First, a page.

• It's a bad sign when both god and the devil are Sealed Evil in a Can. Such is the case in the Epic Battle Fantasy series. Of the two, Godcat is the bigger jerkass. While Akron is more or less only doing what it was created to do (cause destruction) having long forgotten why, Godcat is a jealous and spiteful deity who cursed her subjects to have no arms and legs merely because they became too friendly with humans. That being said, Godcat pretty much is both the "God" and "Satan" figure at the same time. She appears as two entities, a light-aligned form that pilots a mechanical tank called the Creator, and a dark-aligned form that controls some sort of demonic flesh vehicle called the Destroyer. Oh, and she created Akron; while his design is much closer to the Destroyer, both forms of Godcat are very willing to wipe out humanity. And Godcat is not even the real divine creator, but herself a creation of the Devourer, who is even worse as it is a massive Control Freak that wants to wipe out the entire Earth to get rid of all threats to its control.
  • Messiah: Satan is, well, evil. God cares mostly about his own safety and doesn't hesitate from leaving humanity at Satan's mercy.
  • In Valdis Story: Abyssal City, Myrgato (Goddess of Darkness) and Alagath (Goddess of Light) are both genocidal Manipulative Bastards who routinely enslave humans and Mind Rape them into becoming Demons or Angels to fight in their Forever War. Myrgato and her Demons are at least honest about their intent to conquer the world, while Alagath's faction are uniformly Holier Than Thou Knight Templar.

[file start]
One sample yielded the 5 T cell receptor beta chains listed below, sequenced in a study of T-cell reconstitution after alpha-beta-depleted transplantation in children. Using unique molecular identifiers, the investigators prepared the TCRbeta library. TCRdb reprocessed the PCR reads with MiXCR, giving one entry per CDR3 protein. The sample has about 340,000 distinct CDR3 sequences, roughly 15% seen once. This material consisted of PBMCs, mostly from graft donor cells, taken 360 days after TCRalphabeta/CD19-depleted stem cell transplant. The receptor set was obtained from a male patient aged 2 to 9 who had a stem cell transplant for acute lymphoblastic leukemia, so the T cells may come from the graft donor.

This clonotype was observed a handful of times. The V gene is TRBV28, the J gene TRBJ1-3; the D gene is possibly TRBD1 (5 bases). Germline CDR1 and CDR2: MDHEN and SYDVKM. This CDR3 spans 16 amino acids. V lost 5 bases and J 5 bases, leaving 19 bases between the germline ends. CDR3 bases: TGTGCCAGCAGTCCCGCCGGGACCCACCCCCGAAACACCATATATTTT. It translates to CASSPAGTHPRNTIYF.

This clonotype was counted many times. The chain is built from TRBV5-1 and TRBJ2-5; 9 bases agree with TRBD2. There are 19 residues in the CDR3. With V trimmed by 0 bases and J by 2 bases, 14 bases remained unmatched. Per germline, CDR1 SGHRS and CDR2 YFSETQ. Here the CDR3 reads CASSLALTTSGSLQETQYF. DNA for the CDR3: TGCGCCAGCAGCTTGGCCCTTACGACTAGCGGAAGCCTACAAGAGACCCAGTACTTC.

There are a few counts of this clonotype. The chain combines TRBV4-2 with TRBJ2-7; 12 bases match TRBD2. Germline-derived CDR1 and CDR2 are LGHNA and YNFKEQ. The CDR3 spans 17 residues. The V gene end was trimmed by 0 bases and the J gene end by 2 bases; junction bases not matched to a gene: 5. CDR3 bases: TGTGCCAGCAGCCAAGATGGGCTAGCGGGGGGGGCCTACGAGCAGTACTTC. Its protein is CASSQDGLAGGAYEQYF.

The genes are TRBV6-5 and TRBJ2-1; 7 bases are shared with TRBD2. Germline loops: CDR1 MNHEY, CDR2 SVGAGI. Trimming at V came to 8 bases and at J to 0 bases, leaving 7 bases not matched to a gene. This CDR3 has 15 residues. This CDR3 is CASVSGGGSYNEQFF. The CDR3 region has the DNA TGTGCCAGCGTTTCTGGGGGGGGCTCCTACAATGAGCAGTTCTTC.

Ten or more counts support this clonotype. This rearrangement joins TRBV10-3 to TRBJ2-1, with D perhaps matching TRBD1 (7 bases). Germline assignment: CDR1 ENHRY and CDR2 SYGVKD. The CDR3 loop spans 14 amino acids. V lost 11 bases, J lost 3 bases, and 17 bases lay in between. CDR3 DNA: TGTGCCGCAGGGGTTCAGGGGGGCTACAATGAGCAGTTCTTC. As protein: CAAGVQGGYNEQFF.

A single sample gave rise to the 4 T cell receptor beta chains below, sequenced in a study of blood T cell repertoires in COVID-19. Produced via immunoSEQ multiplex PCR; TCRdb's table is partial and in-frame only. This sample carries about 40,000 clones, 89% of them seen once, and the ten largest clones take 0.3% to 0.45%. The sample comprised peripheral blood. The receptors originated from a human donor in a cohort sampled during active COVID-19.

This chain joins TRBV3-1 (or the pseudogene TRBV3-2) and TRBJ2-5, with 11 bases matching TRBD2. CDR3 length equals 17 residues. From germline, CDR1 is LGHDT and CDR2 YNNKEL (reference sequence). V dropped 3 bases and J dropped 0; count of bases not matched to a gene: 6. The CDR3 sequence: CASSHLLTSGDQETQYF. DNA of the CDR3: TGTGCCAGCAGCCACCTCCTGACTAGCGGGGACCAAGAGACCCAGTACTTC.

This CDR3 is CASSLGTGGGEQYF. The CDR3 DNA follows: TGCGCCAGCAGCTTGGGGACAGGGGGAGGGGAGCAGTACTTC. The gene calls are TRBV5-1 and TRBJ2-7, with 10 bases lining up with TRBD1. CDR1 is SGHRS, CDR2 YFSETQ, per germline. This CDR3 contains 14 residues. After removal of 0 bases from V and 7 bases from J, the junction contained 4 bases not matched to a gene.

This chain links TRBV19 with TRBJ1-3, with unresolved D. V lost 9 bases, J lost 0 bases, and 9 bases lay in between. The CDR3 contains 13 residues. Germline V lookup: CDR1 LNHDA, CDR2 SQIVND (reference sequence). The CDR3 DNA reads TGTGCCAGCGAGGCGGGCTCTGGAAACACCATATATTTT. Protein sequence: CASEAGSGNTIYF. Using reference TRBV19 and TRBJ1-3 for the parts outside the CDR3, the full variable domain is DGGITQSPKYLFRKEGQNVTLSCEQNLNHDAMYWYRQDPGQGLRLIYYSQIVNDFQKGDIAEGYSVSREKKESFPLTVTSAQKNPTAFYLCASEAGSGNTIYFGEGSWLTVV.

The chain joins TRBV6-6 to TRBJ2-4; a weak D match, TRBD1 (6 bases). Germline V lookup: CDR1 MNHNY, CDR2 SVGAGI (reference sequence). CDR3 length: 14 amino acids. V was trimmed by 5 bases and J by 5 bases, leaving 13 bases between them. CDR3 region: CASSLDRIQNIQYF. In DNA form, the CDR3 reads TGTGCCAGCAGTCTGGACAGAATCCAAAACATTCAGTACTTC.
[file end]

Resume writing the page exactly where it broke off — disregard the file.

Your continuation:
• It really, really sucks to be a human in Asura's Wrath. On one side, there's the Gohma, an army of demonic Heartless and the embodiment of the planet's fury, and on the other side, there's the Shinkoku and the Seven Deities, who've spent 12,000 years building a superweapon to wipe out the Gohma once and for all... which is powered by human souls. Lots and lots and lots of human souls that require a whole lot of genocide to harvest. And then there's Chakravartin, the Top God of the world, and is no better whatsoever.
  • Monster Hunter plays with this. The various Elder Dragons are treated as basically gods on earth. However, being the dragons they are, they usually just do their own thing not caring about humans at best (Ceadeus, Jhen Mohran), or are actively evil to the extent of wishing to bring about the apocalypse at worst (Dire Miralis, Alatreon, Fatalis, the latter of which actually succeeded at one point.)
  • The BlazBlue series is ultimately revealed to have this going on. The Satanic Archetype is Yuuki Terumi aka Susano'o no Mikoto, who is gleefully unrepentant of all the atrocities he commits because he hates Amaterasu that much. Speaking of Amaterasu, it was originally perceived as a benevolent figure that reset the timeline to prevent certain calamity... until we realize exactly what that "calamity" really is. The Origin, the entity that inhabits the Amaterasu unit, originally wanted to be saved from her fate as the "god" of the world, but the "hero" of her story either got lost, swore off his fate, or got destroyed, and Amaterasu rewrote the story from scratch every single time this happened... and only when this happened, regardless of all other calamity that befell the world, usually caused in some capacity by Terumi's handiwork. The "hero" in question is none other than Ragna the Bloodedge in every instance. In other words, the resident 'God' doesn't want her position and wanted to be saved from it, but can't do it herself, therefore she picked a hero and kept repeating the world's events until the hero saves her, any other suffering of another person living in that world, she wouldn't give a damn, as long as she gets saved from the position she never wanted. After all that, is it no wonder Nine and Relius Clover both couldn't possibly care less about Terumi and wish to see Amaterasu destroyed and replaced?